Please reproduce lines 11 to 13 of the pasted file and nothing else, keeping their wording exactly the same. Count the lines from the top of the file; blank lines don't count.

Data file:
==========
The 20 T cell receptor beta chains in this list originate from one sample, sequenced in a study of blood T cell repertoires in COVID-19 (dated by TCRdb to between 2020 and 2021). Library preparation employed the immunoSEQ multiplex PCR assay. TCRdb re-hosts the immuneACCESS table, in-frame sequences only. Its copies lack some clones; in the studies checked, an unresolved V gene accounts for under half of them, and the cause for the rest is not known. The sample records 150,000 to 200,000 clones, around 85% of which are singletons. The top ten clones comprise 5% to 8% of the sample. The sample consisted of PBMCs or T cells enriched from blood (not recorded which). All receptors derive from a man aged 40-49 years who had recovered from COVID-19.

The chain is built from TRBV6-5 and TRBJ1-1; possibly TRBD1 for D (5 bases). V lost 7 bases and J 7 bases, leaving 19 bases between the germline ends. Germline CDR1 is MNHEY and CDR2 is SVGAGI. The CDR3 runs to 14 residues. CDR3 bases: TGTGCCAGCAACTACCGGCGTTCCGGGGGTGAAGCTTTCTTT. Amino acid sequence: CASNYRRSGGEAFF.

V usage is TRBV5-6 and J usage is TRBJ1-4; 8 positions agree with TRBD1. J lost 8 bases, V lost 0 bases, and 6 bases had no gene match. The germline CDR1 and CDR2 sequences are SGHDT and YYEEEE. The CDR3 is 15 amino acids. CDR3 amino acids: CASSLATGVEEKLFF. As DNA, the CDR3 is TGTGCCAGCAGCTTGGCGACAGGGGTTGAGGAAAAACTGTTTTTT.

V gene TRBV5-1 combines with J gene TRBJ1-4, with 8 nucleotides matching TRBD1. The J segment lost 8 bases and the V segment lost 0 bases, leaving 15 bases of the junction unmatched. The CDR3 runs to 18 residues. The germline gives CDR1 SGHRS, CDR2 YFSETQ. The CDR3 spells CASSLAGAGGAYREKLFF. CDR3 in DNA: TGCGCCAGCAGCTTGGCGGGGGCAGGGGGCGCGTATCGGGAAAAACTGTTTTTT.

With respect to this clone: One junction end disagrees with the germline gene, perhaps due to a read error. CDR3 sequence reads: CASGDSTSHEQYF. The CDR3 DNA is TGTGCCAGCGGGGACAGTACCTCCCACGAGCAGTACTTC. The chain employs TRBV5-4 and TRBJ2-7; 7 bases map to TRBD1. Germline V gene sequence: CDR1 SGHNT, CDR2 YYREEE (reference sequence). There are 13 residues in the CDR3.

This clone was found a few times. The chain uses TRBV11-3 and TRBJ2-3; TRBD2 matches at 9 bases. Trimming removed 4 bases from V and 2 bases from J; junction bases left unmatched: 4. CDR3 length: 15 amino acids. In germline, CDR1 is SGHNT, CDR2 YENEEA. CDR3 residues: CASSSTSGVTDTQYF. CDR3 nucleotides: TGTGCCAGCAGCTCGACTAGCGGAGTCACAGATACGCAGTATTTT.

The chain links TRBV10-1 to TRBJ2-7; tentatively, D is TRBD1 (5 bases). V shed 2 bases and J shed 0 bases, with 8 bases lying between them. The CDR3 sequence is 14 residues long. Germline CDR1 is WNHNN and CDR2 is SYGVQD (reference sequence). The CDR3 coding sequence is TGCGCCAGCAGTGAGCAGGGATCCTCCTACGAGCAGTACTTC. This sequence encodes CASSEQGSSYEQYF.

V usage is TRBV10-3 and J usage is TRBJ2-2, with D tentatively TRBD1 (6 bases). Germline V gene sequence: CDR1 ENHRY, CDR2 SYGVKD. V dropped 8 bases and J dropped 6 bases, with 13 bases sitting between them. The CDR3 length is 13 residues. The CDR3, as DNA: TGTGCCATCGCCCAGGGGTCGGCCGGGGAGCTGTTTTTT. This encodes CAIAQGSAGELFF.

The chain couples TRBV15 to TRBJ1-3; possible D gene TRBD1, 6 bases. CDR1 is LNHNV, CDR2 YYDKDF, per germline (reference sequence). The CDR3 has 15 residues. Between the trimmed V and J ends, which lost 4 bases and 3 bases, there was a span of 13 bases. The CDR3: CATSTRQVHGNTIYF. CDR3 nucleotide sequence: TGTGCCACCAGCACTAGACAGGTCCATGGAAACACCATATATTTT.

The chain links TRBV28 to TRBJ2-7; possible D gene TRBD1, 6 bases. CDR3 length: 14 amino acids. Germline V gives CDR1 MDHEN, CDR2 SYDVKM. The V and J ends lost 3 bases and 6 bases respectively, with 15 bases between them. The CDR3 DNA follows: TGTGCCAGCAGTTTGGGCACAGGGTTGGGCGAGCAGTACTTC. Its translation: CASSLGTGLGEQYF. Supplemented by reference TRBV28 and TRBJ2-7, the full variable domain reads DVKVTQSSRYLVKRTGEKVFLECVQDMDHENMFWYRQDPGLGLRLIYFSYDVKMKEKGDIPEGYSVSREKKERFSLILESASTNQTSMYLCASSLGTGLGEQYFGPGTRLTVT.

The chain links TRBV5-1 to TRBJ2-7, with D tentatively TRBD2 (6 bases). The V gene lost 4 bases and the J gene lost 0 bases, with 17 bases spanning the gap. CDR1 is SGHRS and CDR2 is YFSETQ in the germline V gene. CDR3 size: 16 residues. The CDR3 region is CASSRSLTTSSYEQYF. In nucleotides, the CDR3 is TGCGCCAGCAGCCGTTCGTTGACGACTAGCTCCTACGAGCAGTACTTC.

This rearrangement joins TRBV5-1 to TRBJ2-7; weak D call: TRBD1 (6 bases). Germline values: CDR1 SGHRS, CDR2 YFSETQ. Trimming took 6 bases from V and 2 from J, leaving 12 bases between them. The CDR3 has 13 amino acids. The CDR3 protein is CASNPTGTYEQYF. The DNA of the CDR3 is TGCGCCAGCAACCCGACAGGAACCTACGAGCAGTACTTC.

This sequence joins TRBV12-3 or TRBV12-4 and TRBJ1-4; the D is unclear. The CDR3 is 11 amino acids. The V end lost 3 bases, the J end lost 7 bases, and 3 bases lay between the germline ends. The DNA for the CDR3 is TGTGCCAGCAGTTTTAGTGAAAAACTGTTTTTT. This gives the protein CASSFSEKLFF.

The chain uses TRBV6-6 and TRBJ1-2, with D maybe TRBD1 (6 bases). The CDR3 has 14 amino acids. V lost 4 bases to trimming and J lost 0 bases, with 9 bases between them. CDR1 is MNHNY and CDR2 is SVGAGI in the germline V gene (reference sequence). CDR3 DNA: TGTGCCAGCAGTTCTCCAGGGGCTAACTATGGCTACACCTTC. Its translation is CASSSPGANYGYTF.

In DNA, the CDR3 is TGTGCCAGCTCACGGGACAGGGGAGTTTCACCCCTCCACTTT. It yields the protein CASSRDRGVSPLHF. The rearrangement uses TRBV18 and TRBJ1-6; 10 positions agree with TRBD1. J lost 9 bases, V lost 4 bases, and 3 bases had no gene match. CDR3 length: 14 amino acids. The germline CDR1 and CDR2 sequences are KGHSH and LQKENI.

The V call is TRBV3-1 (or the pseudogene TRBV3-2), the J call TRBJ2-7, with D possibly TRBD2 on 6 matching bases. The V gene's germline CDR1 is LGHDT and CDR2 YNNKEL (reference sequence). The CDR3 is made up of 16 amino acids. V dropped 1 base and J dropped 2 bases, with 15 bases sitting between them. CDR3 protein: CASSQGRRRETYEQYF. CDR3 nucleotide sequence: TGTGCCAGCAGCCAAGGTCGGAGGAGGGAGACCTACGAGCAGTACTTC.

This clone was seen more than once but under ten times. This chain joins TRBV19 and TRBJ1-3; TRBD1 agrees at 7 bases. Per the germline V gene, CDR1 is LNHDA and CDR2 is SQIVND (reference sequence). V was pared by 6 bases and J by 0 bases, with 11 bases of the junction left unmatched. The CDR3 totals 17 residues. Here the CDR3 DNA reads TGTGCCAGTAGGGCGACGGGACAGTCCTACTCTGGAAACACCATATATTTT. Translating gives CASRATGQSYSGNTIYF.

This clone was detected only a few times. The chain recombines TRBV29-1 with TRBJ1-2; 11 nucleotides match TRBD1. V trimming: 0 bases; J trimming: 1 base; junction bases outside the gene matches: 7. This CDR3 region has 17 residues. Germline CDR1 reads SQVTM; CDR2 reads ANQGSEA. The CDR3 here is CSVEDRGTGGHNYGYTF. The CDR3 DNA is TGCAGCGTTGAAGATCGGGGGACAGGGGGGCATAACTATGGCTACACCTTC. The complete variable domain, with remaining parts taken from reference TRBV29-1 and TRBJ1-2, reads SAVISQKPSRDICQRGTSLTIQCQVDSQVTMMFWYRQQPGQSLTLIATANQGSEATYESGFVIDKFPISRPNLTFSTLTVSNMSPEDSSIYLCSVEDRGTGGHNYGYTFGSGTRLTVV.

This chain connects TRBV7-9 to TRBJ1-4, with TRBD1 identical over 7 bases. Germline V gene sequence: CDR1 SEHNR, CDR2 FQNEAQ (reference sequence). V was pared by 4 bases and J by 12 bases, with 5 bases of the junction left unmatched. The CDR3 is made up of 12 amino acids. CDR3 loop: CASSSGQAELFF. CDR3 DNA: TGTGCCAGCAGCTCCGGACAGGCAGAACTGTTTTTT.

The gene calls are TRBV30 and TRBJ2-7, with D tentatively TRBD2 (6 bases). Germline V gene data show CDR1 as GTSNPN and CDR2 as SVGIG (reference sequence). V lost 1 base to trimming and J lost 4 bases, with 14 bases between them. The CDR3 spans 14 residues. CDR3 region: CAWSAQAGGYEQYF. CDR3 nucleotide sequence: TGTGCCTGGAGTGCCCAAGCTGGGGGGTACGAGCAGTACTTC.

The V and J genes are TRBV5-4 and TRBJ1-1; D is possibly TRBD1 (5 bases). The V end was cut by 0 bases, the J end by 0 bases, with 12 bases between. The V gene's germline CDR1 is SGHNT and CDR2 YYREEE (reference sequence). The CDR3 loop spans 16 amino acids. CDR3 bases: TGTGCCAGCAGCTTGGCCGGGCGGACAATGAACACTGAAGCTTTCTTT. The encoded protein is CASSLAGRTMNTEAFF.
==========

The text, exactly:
The chain links TRBV5-1 to TRBJ2-7, with D tentatively TRBD2 (6 bases). The V gene lost 4 bases and the J gene lost 0 bases, with 17 bases spanning the gap. CDR1 is SGHRS and CDR2 is YFSETQ in the germline V gene. CDR3 size: 16 residues. The CDR3 region is CASSRSLTTSSYEQYF. In nucleotides, the CDR3 is TGCGCCAGCAGCCGTTCGTTGACGACTAGCTCCTACGAGCAGTACTTC.

This rearrangement joins TRBV5-1 to TRBJ2-7; weak D call: TRBD1 (6 bases). Germline values: CDR1 SGHRS, CDR2 YFSETQ. Trimming took 6 bases from V and 2 from J, leaving 12 bases between them. The CDR3 has 13 amino acids. The CDR3 protein is CASNPTGTYEQYF. The DNA of the CDR3 is TGCGCCAGCAACCCGACAGGAACCTACGAGCAGTACTTC.

This sequence joins TRBV12-3 or TRBV12-4 and TRBJ1-4; the D is unclear. The CDR3 is 11 amino acids. The V end lost 3 bases, the J end lost 7 bases, and 3 bases lay between the germline ends. The DNA for the CDR3 is TGTGCCAGCAGTTTTAGTGAAAAACTGTTTTTT. This gives the protein CASSFSEKLFF.